What does 'horticultural grade' mean?
Are we talking about plants, seeds, pots, fertlizers, pesticides, gloves, tools, or something else?
Generally, I would say it means intended for use on plants or in gardens. For example, something like lime might be produced in different grades for different uses. Food grade would require different purity levels than horticultural grade. There are pharmaceutical grades, reagent grades for laboratory use, and so on.
It would help to know to what you are referring. But generally, it means that when a substance has more than one purpose depending upon the manufacturing or processing methods, a horticultural use is its intended purpose.
Diatomaceous earth (DE) is such a product. Hort. grade DE is used to control arthropods in the home and garden.
In the context of soil/sand.
Apparently there is no meaning, or at least none that "Google" could find. You can find all kinds of "Horticultural Grade" products but nothing to tell you what the term means.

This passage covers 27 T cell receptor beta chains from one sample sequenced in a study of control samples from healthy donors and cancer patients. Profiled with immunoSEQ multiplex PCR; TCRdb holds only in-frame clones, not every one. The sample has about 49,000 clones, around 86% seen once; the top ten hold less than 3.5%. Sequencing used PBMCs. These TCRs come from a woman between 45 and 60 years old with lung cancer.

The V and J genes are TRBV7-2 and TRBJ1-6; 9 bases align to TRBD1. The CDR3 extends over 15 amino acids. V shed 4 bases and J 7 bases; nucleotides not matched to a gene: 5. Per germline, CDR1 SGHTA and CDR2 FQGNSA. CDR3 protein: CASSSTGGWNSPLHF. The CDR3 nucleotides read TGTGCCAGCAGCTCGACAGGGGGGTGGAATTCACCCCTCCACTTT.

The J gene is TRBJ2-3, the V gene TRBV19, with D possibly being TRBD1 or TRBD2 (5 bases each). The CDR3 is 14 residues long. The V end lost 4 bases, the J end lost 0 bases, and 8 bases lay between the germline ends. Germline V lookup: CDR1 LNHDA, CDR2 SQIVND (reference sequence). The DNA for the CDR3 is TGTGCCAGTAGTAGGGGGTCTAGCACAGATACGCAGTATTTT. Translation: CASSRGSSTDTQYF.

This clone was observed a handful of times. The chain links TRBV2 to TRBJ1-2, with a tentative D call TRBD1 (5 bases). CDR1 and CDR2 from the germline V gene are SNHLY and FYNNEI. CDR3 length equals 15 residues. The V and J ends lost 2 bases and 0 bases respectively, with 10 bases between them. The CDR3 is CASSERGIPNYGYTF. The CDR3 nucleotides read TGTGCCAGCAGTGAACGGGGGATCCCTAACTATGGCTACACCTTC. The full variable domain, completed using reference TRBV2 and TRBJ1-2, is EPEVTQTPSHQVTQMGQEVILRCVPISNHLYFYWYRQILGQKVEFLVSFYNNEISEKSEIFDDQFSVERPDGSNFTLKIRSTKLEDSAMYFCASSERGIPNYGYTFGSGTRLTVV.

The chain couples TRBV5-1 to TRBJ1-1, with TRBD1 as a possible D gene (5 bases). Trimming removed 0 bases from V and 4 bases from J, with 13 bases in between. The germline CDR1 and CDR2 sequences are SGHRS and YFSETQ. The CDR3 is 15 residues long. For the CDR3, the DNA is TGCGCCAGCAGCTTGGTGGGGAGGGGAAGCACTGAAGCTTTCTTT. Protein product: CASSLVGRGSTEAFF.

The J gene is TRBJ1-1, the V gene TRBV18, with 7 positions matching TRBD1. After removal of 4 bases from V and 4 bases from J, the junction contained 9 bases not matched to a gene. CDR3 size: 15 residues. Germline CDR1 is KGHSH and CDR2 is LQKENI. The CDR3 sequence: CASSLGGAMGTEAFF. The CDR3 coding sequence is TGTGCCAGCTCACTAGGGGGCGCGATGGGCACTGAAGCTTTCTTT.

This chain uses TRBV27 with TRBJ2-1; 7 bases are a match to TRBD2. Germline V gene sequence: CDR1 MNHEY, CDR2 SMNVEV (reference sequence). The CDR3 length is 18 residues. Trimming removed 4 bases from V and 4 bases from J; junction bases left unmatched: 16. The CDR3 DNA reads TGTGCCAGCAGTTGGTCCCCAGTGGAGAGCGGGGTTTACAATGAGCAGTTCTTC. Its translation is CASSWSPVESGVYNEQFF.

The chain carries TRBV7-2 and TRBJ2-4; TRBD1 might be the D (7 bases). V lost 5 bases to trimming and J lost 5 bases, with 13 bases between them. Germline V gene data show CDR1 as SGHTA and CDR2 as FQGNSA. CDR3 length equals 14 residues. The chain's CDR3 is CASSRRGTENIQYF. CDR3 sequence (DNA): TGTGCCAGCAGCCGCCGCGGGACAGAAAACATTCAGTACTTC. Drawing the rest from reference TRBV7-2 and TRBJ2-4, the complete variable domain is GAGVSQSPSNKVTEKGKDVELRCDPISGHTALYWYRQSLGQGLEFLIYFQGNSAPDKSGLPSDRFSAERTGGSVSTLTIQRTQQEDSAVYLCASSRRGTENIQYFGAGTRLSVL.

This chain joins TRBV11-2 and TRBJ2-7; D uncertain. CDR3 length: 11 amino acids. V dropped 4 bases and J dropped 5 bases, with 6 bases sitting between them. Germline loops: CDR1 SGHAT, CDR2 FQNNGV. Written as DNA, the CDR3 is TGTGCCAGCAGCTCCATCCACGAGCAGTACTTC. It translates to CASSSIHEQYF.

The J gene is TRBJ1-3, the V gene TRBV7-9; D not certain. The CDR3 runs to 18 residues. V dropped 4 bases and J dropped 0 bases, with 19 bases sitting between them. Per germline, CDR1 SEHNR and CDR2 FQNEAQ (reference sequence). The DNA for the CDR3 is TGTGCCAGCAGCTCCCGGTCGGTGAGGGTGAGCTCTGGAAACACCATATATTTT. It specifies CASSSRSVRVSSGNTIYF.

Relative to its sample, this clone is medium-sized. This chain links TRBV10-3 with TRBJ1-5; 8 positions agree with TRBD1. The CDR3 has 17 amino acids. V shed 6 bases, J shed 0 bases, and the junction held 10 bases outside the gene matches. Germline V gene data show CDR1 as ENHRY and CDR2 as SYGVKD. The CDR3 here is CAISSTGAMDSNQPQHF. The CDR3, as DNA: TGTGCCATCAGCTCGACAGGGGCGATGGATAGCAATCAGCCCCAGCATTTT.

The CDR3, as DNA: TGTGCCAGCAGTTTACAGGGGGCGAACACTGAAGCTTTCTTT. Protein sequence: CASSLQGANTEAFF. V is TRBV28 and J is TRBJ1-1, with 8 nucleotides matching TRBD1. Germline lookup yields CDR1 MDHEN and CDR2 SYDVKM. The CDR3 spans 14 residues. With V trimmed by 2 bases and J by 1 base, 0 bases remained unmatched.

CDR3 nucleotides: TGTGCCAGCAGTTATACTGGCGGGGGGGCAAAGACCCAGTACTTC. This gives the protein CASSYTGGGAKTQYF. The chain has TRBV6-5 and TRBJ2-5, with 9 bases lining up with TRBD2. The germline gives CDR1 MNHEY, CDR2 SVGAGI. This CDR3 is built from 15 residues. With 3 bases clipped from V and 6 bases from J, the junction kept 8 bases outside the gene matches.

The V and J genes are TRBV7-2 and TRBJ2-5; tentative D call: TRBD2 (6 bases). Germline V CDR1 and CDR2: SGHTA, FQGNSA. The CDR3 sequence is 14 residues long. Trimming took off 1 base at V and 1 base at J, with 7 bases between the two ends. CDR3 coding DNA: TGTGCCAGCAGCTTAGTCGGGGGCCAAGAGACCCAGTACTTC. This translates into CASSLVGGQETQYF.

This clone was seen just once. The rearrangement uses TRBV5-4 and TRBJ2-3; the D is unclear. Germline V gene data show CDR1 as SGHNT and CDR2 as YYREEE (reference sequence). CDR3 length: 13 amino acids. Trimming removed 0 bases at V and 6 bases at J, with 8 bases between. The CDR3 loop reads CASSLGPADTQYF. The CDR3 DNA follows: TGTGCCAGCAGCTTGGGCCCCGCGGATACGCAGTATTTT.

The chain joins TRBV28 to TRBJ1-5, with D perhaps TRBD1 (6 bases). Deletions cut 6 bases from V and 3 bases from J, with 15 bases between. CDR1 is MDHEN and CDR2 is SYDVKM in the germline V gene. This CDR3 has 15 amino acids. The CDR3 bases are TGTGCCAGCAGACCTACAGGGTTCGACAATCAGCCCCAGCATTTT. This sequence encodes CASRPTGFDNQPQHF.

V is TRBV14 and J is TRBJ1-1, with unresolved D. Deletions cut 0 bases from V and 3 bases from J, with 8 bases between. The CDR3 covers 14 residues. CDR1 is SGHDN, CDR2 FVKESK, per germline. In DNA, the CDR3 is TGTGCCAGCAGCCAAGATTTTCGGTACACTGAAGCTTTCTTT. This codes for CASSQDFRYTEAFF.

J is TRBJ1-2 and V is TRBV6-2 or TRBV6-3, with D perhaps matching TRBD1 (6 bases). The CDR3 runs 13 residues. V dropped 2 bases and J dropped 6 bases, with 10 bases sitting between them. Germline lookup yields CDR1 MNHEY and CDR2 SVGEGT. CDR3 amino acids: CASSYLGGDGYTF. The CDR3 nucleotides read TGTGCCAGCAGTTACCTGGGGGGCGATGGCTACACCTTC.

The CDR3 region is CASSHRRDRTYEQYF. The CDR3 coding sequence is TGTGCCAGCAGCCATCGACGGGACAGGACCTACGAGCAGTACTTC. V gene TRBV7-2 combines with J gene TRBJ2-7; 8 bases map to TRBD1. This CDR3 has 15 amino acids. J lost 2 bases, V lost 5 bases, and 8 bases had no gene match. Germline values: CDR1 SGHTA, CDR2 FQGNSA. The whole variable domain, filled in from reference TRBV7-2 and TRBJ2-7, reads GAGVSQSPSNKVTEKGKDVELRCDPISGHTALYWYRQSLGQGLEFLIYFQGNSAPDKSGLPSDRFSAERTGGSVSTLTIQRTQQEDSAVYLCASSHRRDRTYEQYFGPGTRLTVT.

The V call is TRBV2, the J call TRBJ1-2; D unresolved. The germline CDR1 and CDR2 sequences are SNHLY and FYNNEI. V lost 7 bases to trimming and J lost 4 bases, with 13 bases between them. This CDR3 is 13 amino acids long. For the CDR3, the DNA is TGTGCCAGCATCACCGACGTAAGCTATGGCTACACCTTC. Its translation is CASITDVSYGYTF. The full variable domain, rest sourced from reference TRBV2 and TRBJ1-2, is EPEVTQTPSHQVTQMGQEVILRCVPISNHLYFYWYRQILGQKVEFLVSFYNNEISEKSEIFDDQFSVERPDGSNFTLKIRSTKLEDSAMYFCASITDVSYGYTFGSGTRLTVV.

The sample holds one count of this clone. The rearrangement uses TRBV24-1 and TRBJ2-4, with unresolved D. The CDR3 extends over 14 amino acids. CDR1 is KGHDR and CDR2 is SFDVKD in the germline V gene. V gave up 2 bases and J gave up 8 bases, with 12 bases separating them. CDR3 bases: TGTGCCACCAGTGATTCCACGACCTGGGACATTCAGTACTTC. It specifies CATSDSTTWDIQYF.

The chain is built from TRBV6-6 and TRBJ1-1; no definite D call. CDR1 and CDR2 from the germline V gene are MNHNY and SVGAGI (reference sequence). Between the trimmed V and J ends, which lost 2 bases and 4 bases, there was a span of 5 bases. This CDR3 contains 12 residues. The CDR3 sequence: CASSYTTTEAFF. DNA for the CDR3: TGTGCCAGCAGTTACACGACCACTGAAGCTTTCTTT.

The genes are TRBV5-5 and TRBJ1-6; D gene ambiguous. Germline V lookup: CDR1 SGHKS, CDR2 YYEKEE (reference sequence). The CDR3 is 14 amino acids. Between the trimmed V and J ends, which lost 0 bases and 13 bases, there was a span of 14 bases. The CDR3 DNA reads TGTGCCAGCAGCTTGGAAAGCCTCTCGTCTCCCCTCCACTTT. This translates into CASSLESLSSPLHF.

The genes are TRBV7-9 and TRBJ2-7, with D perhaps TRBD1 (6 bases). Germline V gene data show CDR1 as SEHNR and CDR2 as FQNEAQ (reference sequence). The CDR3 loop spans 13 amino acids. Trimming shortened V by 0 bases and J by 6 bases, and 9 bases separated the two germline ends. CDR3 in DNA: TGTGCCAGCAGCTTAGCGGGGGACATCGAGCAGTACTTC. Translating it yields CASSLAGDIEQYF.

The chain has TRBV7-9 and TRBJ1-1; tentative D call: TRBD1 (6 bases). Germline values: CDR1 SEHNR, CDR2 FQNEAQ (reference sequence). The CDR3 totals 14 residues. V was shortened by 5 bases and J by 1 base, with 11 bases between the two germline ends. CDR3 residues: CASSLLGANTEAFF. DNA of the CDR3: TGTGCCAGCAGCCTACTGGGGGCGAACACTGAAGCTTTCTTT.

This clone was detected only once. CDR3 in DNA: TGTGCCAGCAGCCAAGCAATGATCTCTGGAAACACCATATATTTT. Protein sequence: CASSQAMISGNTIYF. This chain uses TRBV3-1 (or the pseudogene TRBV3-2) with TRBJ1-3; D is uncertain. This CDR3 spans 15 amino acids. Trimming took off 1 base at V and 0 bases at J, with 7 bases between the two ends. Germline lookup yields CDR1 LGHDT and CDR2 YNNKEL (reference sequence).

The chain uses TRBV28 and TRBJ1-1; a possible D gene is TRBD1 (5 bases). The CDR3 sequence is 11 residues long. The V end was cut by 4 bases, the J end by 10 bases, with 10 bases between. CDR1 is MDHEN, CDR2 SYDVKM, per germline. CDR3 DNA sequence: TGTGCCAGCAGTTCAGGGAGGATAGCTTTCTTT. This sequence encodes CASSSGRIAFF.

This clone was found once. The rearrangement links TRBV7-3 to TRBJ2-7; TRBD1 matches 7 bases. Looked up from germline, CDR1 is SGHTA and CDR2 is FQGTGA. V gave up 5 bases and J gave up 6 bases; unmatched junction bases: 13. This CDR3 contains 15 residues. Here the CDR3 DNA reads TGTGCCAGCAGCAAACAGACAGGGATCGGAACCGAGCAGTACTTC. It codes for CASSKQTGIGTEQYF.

Horticulture is the science of cultivating a garden, fruits, vegetables, flowers and grade means an accepted standard, so perhaps you could say "Horticultural Grade" is a product of an acceptable standard for the garden.
George, horticultural grade sand or soil would be processed (screened) to make it suitable for cultural purposes as opposed to, say, construction. When using sand as a propagation medium or as a component in a homemade potting mix, it's important to use horticultural grade sand, which will be coarse, washed to remove salt and dust, and lime free.
Speaking of homemade potting medium, we should also use only that perlite labeled as 'Horticultural Grade'. Same goes for vermiculite and charcoal.
Many of us have purchased horticultural vinegar to use as a herbicide....just another example of the importance of labeling.
George, did your questions get answered?
In Canada there is a reference to grading compost using "horticultural operations" as a use but they don`t necessarily call it "horticultural grade".
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